Part II Career-oriented Studies (COS)
Chapter 6 Professional Development of COS Teachers
6.5 The teachers are expected to undertake ongoing professional development programmes to improve their mastery or to collaborate with others to ensure that the five dimensions of the COS framework are part of the course delivery.
6.6 Professional development may take the form of structured courses, job attachment, school-based training and mentoring. The mechanism for assessing and certifying the teachers’ practical skills and suitability for teaching COS will be further explored.
6.7 The respondents to the questionnaire for schools generally support the framework for professional development, and schools have projected the professional development needs of teachers intending to be active in COS (see Question 14 of Appendix 1).
6.8 Tertiary institutions have offered to work with EMB to provide teacher training courses in response to the increasing demand from teachers to be trained to take up COS.
6.9 Some stakeholders are concerned that there may be insufficient qualified teachers for COS. School councils/educational bodies and teacher education providers are also concerned about the readiness and qualifications of teachers teaching COS. Others feel that the framework and funding for professional development is inadequate to enable secondary teachers to engage in COS.
Teachers with responsibilities for career guidance particularly need support to help students make their choices.
The Way Forward
6.10 Like most other educational changes, the successful implementation of COS requires an active and committed principal, who has a positive and modern view of applied learning. Sound leadership will lead to a new conceptualisation of curriculum that resists the domination of a generalised and abstract knowledge-based curriculum, and establish applied learning as a sustainable and valued pathway for students.
6.11 Careers teachers also play an important role in the implementation of COS as they guide and advise students to better understand their strengths, interests and aptitudes (see Chapter 4). EMB is also committed to supporting secondary teachers who are willing and able to teach COS courses in partnership or collaboration with tertiary providers.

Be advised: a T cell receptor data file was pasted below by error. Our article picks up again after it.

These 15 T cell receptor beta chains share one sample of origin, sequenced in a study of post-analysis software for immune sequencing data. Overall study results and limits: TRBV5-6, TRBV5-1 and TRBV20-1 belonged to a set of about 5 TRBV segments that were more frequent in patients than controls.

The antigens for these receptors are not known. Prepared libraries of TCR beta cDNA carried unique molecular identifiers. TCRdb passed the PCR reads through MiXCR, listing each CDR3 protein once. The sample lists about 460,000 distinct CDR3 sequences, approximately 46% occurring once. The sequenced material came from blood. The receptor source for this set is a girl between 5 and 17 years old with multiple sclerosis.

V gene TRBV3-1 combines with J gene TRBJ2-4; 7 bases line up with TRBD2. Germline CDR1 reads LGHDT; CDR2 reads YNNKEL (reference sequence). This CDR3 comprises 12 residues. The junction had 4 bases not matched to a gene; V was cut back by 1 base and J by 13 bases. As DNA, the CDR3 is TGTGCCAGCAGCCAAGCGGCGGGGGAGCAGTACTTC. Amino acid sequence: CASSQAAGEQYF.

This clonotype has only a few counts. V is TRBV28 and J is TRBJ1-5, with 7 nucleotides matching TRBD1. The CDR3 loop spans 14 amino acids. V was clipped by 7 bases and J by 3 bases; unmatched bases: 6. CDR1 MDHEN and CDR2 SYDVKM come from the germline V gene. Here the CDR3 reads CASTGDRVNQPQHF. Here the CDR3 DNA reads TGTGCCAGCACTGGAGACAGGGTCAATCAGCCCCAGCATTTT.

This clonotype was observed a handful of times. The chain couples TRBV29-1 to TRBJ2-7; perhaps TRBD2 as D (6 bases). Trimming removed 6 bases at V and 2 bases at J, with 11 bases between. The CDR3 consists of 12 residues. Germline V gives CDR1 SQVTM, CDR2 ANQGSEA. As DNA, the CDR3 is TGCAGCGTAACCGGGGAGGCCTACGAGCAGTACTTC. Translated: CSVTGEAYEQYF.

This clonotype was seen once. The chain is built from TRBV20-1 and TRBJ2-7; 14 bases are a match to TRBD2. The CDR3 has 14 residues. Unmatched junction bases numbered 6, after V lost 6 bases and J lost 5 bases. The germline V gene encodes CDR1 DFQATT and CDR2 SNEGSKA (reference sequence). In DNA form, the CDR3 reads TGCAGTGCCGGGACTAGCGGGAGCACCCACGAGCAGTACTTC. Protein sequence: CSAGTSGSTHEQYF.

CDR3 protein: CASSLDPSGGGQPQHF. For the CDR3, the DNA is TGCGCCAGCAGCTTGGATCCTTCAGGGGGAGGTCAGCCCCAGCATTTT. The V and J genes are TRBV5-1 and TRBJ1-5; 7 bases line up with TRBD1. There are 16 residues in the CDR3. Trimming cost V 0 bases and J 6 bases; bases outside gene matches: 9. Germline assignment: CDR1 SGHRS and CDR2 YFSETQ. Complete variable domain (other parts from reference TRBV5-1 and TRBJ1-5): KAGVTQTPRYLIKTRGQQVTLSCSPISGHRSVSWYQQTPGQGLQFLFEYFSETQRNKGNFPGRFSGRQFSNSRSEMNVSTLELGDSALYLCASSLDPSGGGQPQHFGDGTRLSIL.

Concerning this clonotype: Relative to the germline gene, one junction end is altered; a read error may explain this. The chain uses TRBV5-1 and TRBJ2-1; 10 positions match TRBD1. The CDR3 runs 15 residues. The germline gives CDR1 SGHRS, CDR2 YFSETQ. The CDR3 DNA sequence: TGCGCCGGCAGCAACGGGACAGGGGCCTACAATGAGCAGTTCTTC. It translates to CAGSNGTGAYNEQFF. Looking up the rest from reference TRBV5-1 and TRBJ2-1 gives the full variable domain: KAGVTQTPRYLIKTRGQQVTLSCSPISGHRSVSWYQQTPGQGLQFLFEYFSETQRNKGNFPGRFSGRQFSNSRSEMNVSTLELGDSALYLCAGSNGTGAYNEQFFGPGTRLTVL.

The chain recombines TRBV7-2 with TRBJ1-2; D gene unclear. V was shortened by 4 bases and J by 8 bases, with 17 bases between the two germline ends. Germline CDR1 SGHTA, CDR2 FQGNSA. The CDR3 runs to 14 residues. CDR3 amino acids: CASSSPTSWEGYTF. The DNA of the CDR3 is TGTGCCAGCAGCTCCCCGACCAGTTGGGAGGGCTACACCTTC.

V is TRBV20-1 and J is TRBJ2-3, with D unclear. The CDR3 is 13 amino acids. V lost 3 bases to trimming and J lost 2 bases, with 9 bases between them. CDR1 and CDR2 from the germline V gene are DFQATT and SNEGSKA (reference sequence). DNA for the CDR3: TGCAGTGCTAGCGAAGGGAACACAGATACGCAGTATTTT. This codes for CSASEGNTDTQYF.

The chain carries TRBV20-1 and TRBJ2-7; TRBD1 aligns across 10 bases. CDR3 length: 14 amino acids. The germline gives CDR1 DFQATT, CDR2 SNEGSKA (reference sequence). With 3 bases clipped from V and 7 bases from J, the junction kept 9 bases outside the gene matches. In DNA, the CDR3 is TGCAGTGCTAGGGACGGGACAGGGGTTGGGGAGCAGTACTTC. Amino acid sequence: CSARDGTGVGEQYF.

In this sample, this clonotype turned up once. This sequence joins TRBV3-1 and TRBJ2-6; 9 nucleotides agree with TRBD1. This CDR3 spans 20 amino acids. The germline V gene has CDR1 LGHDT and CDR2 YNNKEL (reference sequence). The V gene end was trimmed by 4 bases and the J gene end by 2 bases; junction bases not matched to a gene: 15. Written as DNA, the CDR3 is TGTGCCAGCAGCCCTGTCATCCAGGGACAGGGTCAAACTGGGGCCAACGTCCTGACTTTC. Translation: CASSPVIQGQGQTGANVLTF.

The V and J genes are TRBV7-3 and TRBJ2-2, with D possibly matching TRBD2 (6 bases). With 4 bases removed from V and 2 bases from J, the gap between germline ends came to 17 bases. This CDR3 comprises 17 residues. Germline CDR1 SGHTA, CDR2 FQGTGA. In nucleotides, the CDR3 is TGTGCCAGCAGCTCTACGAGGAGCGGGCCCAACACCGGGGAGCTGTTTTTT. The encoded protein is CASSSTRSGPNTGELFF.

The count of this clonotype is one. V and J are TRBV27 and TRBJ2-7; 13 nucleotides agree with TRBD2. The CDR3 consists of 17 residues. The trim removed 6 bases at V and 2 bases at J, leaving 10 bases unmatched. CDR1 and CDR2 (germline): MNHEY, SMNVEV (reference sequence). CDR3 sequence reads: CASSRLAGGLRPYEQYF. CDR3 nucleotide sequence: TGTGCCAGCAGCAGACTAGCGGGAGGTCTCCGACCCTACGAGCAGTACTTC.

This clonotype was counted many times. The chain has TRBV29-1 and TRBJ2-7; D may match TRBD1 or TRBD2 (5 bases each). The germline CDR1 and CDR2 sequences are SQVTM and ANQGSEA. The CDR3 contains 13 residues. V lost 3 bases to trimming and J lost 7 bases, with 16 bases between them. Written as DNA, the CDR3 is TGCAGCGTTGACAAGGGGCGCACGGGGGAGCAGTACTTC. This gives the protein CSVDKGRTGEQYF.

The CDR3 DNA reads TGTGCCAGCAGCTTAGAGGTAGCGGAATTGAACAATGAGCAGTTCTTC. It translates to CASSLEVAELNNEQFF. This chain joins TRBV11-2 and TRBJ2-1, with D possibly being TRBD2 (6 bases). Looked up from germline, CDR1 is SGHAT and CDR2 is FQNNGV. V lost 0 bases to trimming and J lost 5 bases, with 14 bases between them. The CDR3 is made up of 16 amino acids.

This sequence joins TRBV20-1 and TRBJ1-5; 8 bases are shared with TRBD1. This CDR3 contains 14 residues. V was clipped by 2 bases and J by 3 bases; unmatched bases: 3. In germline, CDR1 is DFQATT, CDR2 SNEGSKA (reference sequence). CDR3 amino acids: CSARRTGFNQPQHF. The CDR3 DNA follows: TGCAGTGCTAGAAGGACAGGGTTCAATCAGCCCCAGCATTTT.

6.12 Current projection of student numbers and courses does not indicate a problem of teacher supply, and the tertiary sector has a flexible capacity to employ contract teachers and practitioners to meet market needs. However, it is important to ensure not only the quantity but also the quality of teaching. The focus is on ensuring that all five dimensions (A to E) are met, rather than insisting on the competence of individual teachers in all five dimensions.
6.13 A team of personnel with complementary skills, knowledge and experience can fulfil the requirements of these dimensions. Adopting a collaborative approach to fulfilling the teaching requirements can encourage active partnerships between schools and providers.
6.14 The survey also reflects that there is an urgent need to put in place a framework for professional development and training programmes for teachers to better understand their students and their needs, and to enable them to effectively teach and guide students (see Question 14 of Appendix 1).
6.15 Professional development programmes targeted at principals, careers teachers, teachers, and tertiary institution teachers and practitioners are being planned.
An enthusiastic and supportive principal is essential to manage the changes demanded by the introduction of NSS, including COS. It is expected that principals will need to master three related areas of COS:
Professional leadership – Principals will need to understand the educational principles and practices to support applied learning;
performance-based (competency-based) assessment; and non-statistical inter-school and inter-subject moderation.